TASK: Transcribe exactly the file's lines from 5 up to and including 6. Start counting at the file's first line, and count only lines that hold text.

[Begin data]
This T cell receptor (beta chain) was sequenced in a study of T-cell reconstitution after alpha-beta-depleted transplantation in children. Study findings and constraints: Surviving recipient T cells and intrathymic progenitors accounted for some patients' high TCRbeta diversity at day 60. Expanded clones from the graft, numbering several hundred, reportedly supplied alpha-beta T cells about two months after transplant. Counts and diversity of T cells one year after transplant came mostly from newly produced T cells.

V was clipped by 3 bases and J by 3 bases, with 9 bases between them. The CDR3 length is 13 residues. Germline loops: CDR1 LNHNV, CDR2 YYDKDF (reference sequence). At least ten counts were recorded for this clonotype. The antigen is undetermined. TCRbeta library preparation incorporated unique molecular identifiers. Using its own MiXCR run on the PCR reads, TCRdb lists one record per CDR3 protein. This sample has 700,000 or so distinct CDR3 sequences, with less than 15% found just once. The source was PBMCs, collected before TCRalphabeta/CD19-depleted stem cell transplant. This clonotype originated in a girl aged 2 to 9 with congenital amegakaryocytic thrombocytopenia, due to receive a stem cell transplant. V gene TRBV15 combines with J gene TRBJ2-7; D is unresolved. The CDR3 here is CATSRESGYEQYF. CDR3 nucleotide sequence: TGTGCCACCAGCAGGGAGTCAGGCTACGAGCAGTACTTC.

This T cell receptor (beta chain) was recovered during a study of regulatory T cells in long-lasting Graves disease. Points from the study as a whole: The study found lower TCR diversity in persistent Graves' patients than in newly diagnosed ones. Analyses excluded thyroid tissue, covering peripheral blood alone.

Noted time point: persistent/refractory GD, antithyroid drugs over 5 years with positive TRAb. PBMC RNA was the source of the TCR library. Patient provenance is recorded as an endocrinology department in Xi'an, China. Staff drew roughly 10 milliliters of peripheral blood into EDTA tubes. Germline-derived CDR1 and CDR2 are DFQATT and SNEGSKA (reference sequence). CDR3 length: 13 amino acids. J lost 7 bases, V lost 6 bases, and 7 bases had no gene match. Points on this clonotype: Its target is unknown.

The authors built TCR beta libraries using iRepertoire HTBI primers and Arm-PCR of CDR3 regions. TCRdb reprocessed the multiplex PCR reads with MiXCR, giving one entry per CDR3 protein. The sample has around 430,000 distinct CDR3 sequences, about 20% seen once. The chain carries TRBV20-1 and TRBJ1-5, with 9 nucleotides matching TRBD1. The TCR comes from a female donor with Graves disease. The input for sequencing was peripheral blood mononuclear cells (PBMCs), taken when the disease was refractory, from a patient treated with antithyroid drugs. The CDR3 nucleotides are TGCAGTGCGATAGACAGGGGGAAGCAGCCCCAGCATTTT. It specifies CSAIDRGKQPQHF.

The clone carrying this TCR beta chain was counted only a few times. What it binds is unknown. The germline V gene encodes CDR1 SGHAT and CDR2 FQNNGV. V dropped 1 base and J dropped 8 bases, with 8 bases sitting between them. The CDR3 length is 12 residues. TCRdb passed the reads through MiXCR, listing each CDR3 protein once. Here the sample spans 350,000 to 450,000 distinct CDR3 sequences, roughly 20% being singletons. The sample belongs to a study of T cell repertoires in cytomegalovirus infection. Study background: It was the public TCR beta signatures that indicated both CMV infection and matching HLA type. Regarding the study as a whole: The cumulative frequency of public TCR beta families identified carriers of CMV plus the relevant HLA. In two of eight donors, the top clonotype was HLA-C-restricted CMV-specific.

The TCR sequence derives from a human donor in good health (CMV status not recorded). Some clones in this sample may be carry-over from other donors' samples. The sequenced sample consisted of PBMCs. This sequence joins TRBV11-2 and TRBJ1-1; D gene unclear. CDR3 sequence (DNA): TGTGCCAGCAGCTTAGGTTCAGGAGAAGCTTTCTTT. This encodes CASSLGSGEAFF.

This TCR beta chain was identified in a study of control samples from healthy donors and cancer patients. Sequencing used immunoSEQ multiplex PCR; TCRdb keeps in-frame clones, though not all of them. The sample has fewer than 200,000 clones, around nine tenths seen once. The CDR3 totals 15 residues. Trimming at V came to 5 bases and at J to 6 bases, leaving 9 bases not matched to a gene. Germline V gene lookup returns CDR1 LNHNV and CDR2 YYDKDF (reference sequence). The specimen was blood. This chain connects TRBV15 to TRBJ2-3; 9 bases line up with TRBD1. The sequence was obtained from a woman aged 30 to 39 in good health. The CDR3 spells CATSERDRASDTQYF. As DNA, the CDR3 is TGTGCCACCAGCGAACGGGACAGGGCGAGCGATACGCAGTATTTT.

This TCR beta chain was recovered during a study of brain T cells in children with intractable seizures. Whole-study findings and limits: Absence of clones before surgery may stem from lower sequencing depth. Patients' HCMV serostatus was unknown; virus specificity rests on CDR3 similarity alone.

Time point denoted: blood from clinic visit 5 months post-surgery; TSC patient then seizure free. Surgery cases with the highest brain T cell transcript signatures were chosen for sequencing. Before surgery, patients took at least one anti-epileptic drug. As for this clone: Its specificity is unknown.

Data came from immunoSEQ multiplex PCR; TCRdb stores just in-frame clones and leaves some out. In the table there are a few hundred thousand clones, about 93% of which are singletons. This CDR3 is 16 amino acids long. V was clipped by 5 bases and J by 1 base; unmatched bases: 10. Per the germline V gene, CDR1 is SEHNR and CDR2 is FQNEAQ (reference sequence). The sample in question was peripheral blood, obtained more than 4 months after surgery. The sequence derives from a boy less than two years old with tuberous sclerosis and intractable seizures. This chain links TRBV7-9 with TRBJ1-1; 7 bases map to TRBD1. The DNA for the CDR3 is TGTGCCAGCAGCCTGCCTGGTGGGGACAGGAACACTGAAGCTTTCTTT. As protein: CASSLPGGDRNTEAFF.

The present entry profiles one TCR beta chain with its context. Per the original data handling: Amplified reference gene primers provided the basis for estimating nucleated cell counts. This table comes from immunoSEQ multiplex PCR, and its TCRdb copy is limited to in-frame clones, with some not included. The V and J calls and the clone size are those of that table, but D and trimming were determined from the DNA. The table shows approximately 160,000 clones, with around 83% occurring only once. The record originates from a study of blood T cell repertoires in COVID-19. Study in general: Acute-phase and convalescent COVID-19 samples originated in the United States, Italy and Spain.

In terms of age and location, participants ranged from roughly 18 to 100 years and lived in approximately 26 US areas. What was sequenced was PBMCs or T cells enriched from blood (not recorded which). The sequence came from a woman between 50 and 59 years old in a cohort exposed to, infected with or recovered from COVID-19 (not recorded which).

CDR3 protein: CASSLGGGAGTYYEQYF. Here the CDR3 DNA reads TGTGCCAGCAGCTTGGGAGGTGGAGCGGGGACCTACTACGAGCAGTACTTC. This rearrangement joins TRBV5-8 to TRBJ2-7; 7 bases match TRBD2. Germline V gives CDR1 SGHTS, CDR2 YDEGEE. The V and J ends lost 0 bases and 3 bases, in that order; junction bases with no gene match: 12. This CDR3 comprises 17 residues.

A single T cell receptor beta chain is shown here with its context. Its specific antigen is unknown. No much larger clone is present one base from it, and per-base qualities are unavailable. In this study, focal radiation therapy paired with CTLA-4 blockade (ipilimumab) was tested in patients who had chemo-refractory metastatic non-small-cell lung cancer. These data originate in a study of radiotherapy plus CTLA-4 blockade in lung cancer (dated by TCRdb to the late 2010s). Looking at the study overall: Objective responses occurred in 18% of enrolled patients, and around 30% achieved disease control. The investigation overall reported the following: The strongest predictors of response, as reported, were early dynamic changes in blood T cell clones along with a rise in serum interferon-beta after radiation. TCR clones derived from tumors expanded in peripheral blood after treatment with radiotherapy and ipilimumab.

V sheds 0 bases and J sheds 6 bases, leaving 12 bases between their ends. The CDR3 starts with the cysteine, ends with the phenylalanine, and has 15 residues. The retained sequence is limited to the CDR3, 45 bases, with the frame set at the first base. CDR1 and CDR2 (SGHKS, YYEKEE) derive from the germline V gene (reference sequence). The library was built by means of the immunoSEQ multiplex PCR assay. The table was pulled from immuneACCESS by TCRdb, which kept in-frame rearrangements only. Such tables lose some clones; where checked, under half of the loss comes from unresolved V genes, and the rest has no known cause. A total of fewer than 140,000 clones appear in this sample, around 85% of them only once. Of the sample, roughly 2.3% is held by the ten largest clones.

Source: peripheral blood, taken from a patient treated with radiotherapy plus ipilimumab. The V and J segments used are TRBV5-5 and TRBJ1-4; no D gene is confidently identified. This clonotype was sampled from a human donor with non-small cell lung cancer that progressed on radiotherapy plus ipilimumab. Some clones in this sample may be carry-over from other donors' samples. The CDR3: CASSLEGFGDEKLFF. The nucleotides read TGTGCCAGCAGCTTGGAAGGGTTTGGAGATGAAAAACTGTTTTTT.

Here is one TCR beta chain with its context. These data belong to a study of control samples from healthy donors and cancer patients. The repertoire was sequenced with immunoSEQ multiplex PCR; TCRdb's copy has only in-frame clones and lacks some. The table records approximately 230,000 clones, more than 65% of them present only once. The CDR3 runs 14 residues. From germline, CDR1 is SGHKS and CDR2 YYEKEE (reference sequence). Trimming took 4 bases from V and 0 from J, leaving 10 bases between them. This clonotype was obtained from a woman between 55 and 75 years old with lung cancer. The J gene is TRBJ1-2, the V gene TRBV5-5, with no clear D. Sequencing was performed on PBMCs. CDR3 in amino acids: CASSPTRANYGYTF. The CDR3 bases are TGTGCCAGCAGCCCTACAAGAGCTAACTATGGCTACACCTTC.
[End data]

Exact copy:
The authors built TCR beta libraries using iRepertoire HTBI primers and Arm-PCR of CDR3 regions. TCRdb reprocessed the multiplex PCR reads with MiXCR, giving one entry per CDR3 protein. The sample has around 430,000 distinct CDR3 sequences, about 20% seen once. The chain carries TRBV20-1 and TRBJ1-5, with 9 nucleotides matching TRBD1. The TCR comes from a female donor with Graves disease. The input for sequencing was peripheral blood mononuclear cells (PBMCs), taken when the disease was refractory, from a patient treated with antithyroid drugs. The CDR3 nucleotides are TGCAGTGCGATAGACAGGGGGAAGCAGCCCCAGCATTTT. It specifies CSAIDRGKQPQHF.

The clone carrying this TCR beta chain was counted only a few times. What it binds is unknown. The germline V gene encodes CDR1 SGHAT and CDR2 FQNNGV. V dropped 1 base and J dropped 8 bases, with 8 bases sitting between them. The CDR3 length is 12 residues. TCRdb passed the reads through MiXCR, listing each CDR3 protein once. Here the sample spans 350,000 to 450,000 distinct CDR3 sequences, roughly 20% being singletons. The sample belongs to a study of T cell repertoires in cytomegalovirus infection. Study background: It was the public TCR beta signatures that indicated both CMV infection and matching HLA type. Regarding the study as a whole: The cumulative frequency of public TCR beta families identified carriers of CMV plus the relevant HLA. In two of eight donors, the top clonotype was HLA-C-restricted CMV-specific.